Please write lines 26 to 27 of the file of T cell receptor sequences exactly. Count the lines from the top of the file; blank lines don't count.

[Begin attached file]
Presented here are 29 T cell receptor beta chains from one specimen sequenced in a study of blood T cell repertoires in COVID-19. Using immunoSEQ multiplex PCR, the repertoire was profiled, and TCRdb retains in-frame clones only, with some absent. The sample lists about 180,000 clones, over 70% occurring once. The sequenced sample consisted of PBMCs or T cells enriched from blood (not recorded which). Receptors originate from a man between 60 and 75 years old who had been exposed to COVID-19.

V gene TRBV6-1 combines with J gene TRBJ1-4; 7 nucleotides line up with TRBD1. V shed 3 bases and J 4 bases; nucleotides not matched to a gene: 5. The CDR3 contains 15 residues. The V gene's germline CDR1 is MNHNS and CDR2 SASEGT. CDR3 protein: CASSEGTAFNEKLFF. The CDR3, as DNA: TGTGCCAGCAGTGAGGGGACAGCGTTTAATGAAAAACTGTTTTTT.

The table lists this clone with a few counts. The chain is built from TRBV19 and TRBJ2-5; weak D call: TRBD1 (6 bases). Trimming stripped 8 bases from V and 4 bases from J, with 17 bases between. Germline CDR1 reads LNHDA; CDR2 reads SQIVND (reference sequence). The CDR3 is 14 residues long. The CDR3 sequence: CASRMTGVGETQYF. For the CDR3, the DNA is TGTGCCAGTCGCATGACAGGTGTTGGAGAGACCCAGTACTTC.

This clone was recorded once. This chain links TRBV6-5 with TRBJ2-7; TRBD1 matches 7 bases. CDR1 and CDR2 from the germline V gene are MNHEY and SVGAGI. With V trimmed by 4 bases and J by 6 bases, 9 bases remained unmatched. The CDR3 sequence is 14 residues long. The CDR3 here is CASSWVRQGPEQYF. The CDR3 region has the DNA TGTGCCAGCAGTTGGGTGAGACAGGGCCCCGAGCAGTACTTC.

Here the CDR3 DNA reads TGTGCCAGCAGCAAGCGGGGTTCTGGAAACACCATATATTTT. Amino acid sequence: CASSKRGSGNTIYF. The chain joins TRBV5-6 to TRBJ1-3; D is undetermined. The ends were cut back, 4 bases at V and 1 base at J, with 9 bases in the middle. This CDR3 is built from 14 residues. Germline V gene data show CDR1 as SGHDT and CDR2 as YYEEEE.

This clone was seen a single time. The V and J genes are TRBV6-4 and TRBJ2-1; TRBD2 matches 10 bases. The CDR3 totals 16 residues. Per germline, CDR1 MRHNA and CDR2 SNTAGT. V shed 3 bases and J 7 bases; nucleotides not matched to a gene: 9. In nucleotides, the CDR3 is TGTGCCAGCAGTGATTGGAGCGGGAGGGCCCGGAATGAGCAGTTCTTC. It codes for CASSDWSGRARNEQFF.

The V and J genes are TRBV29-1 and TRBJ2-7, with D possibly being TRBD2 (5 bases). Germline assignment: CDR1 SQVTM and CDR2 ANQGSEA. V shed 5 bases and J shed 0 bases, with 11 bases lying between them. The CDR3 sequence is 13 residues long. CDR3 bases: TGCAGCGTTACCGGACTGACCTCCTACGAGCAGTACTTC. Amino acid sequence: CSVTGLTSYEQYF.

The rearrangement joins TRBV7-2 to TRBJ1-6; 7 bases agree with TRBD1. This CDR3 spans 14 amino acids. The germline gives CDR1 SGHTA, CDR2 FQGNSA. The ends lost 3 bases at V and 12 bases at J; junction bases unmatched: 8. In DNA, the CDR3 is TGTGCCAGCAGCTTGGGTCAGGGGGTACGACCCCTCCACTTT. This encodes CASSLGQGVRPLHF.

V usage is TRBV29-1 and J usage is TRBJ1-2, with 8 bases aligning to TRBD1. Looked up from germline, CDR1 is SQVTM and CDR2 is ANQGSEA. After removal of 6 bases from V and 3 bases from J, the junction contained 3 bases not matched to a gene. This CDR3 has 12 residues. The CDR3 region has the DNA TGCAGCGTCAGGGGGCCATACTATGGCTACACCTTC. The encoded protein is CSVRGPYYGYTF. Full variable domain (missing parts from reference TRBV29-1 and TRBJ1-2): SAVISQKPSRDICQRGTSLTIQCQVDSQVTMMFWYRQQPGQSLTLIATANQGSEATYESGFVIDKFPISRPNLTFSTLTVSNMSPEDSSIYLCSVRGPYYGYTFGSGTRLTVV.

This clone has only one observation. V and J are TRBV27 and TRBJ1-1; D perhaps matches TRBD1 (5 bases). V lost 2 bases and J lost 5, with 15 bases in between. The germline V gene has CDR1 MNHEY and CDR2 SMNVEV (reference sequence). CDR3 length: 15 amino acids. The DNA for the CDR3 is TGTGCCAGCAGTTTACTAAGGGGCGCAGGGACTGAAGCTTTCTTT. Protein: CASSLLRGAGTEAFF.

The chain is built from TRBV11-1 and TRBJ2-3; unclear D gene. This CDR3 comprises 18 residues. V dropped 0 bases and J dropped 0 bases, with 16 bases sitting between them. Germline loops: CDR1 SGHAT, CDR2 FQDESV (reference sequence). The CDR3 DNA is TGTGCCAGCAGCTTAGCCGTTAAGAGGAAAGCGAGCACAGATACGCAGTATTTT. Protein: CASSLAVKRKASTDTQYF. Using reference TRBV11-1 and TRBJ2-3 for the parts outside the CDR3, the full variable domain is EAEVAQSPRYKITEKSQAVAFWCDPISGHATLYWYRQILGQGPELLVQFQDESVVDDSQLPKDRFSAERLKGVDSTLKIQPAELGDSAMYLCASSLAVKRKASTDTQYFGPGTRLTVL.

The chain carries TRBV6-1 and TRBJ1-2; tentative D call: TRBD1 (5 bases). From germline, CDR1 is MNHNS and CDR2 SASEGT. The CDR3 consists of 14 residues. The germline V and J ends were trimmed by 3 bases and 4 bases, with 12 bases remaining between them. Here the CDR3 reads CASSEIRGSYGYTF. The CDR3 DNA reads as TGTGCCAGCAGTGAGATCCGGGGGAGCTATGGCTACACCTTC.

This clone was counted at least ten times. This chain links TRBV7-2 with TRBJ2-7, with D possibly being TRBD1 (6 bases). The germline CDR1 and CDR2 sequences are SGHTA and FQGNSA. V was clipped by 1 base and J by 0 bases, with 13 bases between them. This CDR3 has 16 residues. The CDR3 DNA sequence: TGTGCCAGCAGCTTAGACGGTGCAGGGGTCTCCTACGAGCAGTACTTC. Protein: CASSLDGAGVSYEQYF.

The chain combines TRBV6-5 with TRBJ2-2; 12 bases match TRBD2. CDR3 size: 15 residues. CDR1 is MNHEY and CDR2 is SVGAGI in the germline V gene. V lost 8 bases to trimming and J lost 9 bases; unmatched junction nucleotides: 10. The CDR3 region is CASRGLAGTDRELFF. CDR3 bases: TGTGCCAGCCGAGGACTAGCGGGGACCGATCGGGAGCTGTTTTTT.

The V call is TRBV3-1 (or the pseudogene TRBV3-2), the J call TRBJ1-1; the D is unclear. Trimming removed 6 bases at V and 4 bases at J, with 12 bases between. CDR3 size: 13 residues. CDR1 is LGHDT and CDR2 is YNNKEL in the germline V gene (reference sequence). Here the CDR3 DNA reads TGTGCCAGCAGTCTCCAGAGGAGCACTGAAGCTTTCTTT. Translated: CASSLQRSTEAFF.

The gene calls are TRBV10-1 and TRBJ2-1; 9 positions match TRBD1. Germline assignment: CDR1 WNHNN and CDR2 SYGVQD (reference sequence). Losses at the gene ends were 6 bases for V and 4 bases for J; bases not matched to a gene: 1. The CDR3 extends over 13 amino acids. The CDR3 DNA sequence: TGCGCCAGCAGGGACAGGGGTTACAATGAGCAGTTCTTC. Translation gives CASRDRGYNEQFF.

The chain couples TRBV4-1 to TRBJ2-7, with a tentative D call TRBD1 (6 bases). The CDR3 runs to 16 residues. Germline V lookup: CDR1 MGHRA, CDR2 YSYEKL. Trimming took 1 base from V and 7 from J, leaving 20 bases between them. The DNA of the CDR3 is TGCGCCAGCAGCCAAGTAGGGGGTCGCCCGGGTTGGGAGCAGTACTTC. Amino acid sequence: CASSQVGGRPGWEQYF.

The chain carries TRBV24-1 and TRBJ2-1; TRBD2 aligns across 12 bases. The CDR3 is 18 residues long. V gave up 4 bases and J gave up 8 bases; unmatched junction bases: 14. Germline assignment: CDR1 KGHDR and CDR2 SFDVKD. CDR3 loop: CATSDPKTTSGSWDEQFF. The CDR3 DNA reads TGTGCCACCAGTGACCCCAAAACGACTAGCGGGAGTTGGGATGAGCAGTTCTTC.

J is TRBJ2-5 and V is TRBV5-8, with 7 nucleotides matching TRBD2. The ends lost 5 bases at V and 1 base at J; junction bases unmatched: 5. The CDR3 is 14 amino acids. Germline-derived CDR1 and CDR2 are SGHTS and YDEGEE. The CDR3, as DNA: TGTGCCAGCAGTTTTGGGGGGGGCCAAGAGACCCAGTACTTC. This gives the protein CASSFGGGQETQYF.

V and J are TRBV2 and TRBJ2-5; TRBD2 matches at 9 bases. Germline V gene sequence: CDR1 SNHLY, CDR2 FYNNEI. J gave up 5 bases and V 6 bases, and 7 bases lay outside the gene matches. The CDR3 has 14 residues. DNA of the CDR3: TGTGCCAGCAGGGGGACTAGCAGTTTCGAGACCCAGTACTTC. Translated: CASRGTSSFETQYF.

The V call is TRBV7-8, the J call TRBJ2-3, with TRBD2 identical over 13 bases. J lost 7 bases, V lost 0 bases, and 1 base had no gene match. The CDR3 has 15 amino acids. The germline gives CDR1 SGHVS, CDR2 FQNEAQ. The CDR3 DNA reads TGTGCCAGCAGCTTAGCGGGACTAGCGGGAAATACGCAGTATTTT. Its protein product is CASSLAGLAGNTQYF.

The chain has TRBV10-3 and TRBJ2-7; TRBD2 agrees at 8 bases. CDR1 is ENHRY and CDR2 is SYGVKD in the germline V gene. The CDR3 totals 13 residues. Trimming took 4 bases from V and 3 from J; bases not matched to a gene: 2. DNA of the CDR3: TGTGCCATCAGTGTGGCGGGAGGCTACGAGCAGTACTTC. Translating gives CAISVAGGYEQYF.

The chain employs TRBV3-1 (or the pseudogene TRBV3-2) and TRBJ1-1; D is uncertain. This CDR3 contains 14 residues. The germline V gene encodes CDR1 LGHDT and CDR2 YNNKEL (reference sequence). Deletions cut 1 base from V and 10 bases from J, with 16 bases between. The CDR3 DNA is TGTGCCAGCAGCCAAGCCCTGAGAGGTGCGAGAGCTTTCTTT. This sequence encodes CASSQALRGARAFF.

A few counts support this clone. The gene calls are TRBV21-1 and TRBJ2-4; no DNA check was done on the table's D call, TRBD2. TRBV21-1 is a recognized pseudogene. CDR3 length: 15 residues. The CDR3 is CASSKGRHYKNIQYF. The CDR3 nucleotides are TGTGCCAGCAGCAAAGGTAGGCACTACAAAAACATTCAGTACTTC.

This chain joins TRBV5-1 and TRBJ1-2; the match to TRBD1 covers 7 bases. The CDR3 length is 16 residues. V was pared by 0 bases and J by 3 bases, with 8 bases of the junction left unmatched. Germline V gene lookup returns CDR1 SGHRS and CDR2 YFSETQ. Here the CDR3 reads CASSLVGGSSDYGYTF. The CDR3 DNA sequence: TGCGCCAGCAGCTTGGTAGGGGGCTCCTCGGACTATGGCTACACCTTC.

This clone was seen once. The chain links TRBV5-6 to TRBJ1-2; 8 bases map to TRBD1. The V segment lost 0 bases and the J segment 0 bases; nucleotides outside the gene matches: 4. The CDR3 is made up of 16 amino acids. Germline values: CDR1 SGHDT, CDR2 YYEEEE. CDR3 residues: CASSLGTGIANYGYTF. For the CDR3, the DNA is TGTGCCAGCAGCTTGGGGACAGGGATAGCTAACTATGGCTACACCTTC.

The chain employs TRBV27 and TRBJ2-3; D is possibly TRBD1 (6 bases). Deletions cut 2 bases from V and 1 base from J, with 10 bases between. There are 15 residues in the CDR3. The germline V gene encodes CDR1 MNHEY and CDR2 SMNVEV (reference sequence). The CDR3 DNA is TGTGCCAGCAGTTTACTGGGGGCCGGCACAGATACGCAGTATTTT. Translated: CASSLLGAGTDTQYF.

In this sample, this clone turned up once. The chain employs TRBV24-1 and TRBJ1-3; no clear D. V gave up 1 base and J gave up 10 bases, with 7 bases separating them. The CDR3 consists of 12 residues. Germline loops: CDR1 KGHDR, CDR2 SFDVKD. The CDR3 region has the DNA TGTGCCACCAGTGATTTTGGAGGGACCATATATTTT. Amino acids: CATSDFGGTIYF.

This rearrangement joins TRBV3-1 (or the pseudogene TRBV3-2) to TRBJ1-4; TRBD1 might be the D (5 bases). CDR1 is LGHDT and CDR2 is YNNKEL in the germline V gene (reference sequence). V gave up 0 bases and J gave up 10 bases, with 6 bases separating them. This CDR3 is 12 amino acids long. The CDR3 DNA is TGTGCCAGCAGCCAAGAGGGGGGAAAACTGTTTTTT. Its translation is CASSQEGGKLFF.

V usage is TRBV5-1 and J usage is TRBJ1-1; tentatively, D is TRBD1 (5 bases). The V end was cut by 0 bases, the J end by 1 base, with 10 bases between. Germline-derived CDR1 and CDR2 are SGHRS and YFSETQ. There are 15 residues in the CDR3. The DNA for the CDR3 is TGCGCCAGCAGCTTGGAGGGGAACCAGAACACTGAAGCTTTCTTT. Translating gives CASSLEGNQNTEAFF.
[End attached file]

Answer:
This clone was seen once. The chain links TRBV5-6 to TRBJ1-2; 8 bases map to TRBD1. The V segment lost 0 bases and the J segment 0 bases; nucleotides outside the gene matches: 4. The CDR3 is made up of 16 amino acids. Germline values: CDR1 SGHDT, CDR2 YYEEEE. CDR3 residues: CASSLGTGIANYGYTF. For the CDR3, the DNA is TGTGCCAGCAGCTTGGGGACAGGGATAGCTAACTATGGCTACACCTTC.

The chain employs TRBV27 and TRBJ2-3; D is possibly TRBD1 (6 bases). Deletions cut 2 bases from V and 1 base from J, with 10 bases between. There are 15 residues in the CDR3. The germline V gene encodes CDR1 MNHEY and CDR2 SMNVEV (reference sequence). The CDR3 DNA is TGTGCCAGCAGTTTACTGGGGGCCGGCACAGATACGCAGTATTTT. Translated: CASSLLGAGTDTQYF.